The NBA offseason is already moving at record speed. less than a month ago, the Lakers were celebrating their championship after winning game 6 of the NBA Finals against the Miami Heat. Now, the league powers are coming together to determine when to begin next season. Amongst the topics of conversation, of course, is how to plan out this offseason’s activities. The draft will be held next month, and free agency is expected to begin in a matter of days following the draft. According to Marc Stein, training camp could open on December 1st. That means that free agency would almost certainly open less than a week after the draft. The league recognizes that the goal of this season is to recoup some money whilst preparing the league for a return to normalcy in 2021-22. This is an unprecedented turn-around for the NBA, but it should not stop teams from making necessary adjustments where needed and look through the lens that the association is looking through. But, with a scaled money market this offseason, free agency may not be the route by which we see re-alignment in the NBA. Rather, working the phones with other front offices may be the vehicle for change.
Of course, free agents will sign deals. In fact, one NBA agent I talked to expressed concern about the unrelenting nature of the offseason’s timeline. He believed that players would make rash decisions. But, the real shift will likely come from trades–and the financial numbers prove it. While no salary cap has been publicly revealed yet, that number could look to be just under $110 million, with a luxury tax threshold of just over $132.5 million. Sixteen of the league’s thirty teams are projected to have less than $1 million in practical space or are already above the cap. Four teams have between $1 million and $9 million in practical space. The remaining ten teams have more than $10 million in practical cap space. Those ten teams, you ask? The Knicks, Hawks, Blazers, Hornets, Suns, Timberwolves, Pistons, Pelicans, Kings, Heat, and Raptors.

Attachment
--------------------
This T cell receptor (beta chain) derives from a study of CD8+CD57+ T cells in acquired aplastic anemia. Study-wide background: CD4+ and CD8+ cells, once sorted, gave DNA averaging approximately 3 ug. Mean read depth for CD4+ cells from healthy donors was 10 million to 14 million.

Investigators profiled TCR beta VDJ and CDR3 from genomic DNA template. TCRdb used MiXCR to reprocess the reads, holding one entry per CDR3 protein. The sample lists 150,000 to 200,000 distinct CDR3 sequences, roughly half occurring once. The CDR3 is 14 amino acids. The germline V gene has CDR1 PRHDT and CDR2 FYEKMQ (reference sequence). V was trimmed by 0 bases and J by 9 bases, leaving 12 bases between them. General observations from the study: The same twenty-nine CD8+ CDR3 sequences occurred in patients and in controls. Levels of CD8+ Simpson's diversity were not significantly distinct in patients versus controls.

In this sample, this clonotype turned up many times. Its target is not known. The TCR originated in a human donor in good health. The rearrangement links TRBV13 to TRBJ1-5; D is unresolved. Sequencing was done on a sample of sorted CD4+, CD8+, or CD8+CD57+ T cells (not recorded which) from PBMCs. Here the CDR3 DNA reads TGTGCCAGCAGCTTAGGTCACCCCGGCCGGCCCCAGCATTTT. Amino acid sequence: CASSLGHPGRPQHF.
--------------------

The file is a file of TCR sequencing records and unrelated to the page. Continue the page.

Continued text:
The Heat, Raptors, and Blazers are the only three teams on that list with legitimate playoff aspirations. So, that leaves seven teams positioning for the lottery that would make attractive third-party candidates to make bigger deals work. Alternatively, those teams could be used as salary-dump candidates for teams looking to make separate, bigger trades that would see them take on cash for which they would not otherwise have space.
But, what would be the motivation for those teams to take on dead money? They can be enticed by future first and second round picks from teams willing to mortgage (part of) their futures for chances to make runs over the next few seasons. One agent told me that we could see teams reluctantly sacrifice assets that they would not ordinarily sacrifice in order to come to an agreement with a team with cap space to take on their dead money.
Those teams with supplies of cap space will find themselves in unique situations this offseason. With many teams in the playoff hunt looking to make changes to bolster their rosters, they will use those teams with space as resources towards securing the pieces on their dry erase boards. The unique power that these rebuilding teams will have is the capacity to dictate how easy it is for contenders to make moves. In an unprecedented year around the globe, the unprecedented could happen in the NBA–rebuilders can dictate what the future looks like for contenders.
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